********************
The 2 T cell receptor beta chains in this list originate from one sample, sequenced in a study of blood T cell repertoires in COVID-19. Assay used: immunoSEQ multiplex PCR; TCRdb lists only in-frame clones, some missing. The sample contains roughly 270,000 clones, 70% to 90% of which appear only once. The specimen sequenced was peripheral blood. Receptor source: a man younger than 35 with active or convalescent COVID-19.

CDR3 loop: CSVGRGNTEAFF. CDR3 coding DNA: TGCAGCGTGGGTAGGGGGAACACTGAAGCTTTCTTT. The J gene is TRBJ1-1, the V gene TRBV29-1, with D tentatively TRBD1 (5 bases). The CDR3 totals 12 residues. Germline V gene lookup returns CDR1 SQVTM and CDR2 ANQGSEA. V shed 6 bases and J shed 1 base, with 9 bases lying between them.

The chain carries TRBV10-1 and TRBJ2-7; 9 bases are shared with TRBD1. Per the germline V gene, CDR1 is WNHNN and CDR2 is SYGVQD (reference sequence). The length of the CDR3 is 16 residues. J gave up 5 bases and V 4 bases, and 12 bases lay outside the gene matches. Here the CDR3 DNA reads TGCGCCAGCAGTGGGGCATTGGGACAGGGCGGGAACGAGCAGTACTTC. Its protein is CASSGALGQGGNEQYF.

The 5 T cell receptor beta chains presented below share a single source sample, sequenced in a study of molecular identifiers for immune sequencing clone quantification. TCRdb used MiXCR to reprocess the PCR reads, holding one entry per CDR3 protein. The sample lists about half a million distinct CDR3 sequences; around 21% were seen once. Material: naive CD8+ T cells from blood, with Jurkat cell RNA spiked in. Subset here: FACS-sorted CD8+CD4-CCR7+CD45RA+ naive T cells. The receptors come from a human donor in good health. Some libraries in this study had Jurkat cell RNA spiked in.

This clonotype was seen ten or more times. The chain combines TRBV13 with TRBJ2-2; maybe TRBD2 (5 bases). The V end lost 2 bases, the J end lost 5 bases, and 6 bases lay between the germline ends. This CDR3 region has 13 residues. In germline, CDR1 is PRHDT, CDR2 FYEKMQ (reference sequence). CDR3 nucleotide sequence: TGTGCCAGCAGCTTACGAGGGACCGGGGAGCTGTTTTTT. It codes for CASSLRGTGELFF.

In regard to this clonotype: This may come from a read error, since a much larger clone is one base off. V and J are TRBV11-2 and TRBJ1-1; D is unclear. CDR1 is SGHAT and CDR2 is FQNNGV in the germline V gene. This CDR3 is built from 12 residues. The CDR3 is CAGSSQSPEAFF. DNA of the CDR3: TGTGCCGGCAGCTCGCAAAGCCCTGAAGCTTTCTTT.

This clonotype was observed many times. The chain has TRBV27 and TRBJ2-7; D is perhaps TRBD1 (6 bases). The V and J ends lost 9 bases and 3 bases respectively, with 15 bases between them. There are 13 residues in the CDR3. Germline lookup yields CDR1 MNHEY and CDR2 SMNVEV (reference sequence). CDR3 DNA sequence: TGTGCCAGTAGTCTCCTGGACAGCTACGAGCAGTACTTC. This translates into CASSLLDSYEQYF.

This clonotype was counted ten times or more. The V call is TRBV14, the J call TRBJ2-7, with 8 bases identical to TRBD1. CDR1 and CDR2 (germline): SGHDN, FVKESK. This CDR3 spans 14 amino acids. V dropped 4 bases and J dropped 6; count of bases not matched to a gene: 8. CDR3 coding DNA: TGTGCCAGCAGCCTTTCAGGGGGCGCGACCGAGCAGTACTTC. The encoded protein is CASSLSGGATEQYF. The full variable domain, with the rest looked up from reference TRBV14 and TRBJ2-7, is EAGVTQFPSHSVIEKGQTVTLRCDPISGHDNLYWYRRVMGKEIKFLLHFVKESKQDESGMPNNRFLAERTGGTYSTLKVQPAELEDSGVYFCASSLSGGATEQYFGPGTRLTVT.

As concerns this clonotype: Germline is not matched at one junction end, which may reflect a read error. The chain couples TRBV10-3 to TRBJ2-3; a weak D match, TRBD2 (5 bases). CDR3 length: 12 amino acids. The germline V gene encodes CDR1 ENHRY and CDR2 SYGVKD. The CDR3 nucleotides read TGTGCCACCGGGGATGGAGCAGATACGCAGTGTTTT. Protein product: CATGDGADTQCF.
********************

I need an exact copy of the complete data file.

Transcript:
The 2 T cell receptor beta chains in this list originate from one sample, sequenced in a study of blood T cell repertoires in COVID-19. Assay used: immunoSEQ multiplex PCR; TCRdb lists only in-frame clones, some missing. The sample contains roughly 270,000 clones, 70% to 90% of which appear only once. The specimen sequenced was peripheral blood. Receptor source: a man younger than 35 with active or convalescent COVID-19.

CDR3 loop: CSVGRGNTEAFF. CDR3 coding DNA: TGCAGCGTGGGTAGGGGGAACACTGAAGCTTTCTTT. The J gene is TRBJ1-1, the V gene TRBV29-1, with D tentatively TRBD1 (5 bases). The CDR3 totals 12 residues. Germline V gene lookup returns CDR1 SQVTM and CDR2 ANQGSEA. V shed 6 bases and J shed 1 base, with 9 bases lying between them.

The chain carries TRBV10-1 and TRBJ2-7; 9 bases are shared with TRBD1. Per the germline V gene, CDR1 is WNHNN and CDR2 is SYGVQD (reference sequence). The length of the CDR3 is 16 residues. J gave up 5 bases and V 4 bases, and 12 bases lay outside the gene matches. Here the CDR3 DNA reads TGCGCCAGCAGTGGGGCATTGGGACAGGGCGGGAACGAGCAGTACTTC. Its protein is CASSGALGQGGNEQYF.

The 5 T cell receptor beta chains presented below share a single source sample, sequenced in a study of molecular identifiers for immune sequencing clone quantification. TCRdb used MiXCR to reprocess the PCR reads, holding one entry per CDR3 protein. The sample lists about half a million distinct CDR3 sequences; around 21% were seen once. Material: naive CD8+ T cells from blood, with Jurkat cell RNA spiked in. Subset here: FACS-sorted CD8+CD4-CCR7+CD45RA+ naive T cells. The receptors come from a human donor in good health. Some libraries in this study had Jurkat cell RNA spiked in.

This clonotype was seen ten or more times. The chain combines TRBV13 with TRBJ2-2; maybe TRBD2 (5 bases). The V end lost 2 bases, the J end lost 5 bases, and 6 bases lay between the germline ends. This CDR3 region has 13 residues. In germline, CDR1 is PRHDT, CDR2 FYEKMQ (reference sequence). CDR3 nucleotide sequence: TGTGCCAGCAGCTTACGAGGGACCGGGGAGCTGTTTTTT. It codes for CASSLRGTGELFF.

In regard to this clonotype: This may come from a read error, since a much larger clone is one base off. V and J are TRBV11-2 and TRBJ1-1; D is unclear. CDR1 is SGHAT and CDR2 is FQNNGV in the germline V gene. This CDR3 is built from 12 residues. The CDR3 is CAGSSQSPEAFF. DNA of the CDR3: TGTGCCGGCAGCTCGCAAAGCCCTGAAGCTTTCTTT.

This clonotype was observed many times. The chain has TRBV27 and TRBJ2-7; D is perhaps TRBD1 (6 bases). The V and J ends lost 9 bases and 3 bases respectively, with 15 bases between them. There are 13 residues in the CDR3. Germline lookup yields CDR1 MNHEY and CDR2 SMNVEV (reference sequence). CDR3 DNA sequence: TGTGCCAGTAGTCTCCTGGACAGCTACGAGCAGTACTTC. This translates into CASSLLDSYEQYF.

This clonotype was counted ten times or more. The V call is TRBV14, the J call TRBJ2-7, with 8 bases identical to TRBD1. CDR1 and CDR2 (germline): SGHDN, FVKESK. This CDR3 spans 14 amino acids. V dropped 4 bases and J dropped 6; count of bases not matched to a gene: 8. CDR3 coding DNA: TGTGCCAGCAGCCTTTCAGGGGGCGCGACCGAGCAGTACTTC. The encoded protein is CASSLSGGATEQYF. The full variable domain, with the rest looked up from reference TRBV14 and TRBJ2-7, is EAGVTQFPSHSVIEKGQTVTLRCDPISGHDNLYWYRRVMGKEIKFLLHFVKESKQDESGMPNNRFLAERTGGTYSTLKVQPAELEDSGVYFCASSLSGGATEQYFGPGTRLTVT.

As concerns this clonotype: Germline is not matched at one junction end, which may reflect a read error. The chain couples TRBV10-3 to TRBJ2-3; a weak D match, TRBD2 (5 bases). CDR3 length: 12 amino acids. The germline V gene encodes CDR1 ENHRY and CDR2 SYGVKD. The CDR3 nucleotides read TGTGCCACCGGGGATGGAGCAGATACGCAGTGTTTT. Protein product: CATGDGADTQCF.